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For the Federal Response to COVID-19, Significant Improvements Are Needed in Leadership and Oversight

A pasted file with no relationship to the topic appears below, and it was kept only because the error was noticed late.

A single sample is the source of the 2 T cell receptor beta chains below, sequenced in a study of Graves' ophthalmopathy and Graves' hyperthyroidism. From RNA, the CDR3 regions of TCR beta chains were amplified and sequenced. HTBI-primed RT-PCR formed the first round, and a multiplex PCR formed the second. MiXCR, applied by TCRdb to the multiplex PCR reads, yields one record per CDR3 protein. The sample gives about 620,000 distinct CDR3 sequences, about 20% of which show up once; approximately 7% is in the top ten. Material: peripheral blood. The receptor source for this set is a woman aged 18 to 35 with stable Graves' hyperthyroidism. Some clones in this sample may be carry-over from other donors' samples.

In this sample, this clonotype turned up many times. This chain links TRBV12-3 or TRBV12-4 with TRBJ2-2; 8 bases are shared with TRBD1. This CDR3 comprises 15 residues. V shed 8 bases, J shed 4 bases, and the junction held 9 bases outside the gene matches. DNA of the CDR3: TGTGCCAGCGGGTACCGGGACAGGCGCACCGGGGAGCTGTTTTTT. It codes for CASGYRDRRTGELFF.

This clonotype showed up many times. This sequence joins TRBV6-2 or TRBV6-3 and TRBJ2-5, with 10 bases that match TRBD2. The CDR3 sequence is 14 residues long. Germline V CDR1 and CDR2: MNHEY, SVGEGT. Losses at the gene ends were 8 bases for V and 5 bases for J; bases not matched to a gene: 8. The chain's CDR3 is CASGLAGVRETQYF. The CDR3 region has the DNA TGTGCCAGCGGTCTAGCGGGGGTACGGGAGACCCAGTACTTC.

GAO Blog: “As of November, the U.S. Department of the Treasury (Treasury) spent nearly $38 billion of the almost $47 billion appropriated for Emergency Rental Assistance programs. This funding was provided to help renter households whose income was disrupted by the COVID-19 pandemic with rent, utilities, and other housing expenses.The funds were disbursed as grants to state, local, and tribal governments—which then paid landlords and utility companies, on the renters’ behalf. If the grantees overpaid or paid ineligible people, Treasury did not have a process to find out or quickly get that money back. We are recommending that Treasury design and implement processes—such as post-payment reviews and recovery audits—that can help ensure timely identification and recovery of grantees’ overpayments. We also recommend that the Office of Management and Budget—in consultation with Treasury—issue guidance on the rental assistance programs to help ensure that auditors of such federal financial assistance identify deficiencies in grantees’ compliance with program requirements…In our new report, we found that the U.S. Department of Agriculture’s Food and Nutrition Service (FNS) doesn’t have a comprehensive strategy for how its nutrition assistance programs should respond during emergencies like COVID-19. FNS administers several food assistance programs, including a new program—Pandemic Electronic Benefit Transfer (EBT)—that served low-income children who would have received school lunches or meals if they hadn’t been learning remotely because of COVID-19. But FNS’s pandemic plans are outdated, and its efforts to identify and incorporate lessons learned from the pandemic are incomplete…”

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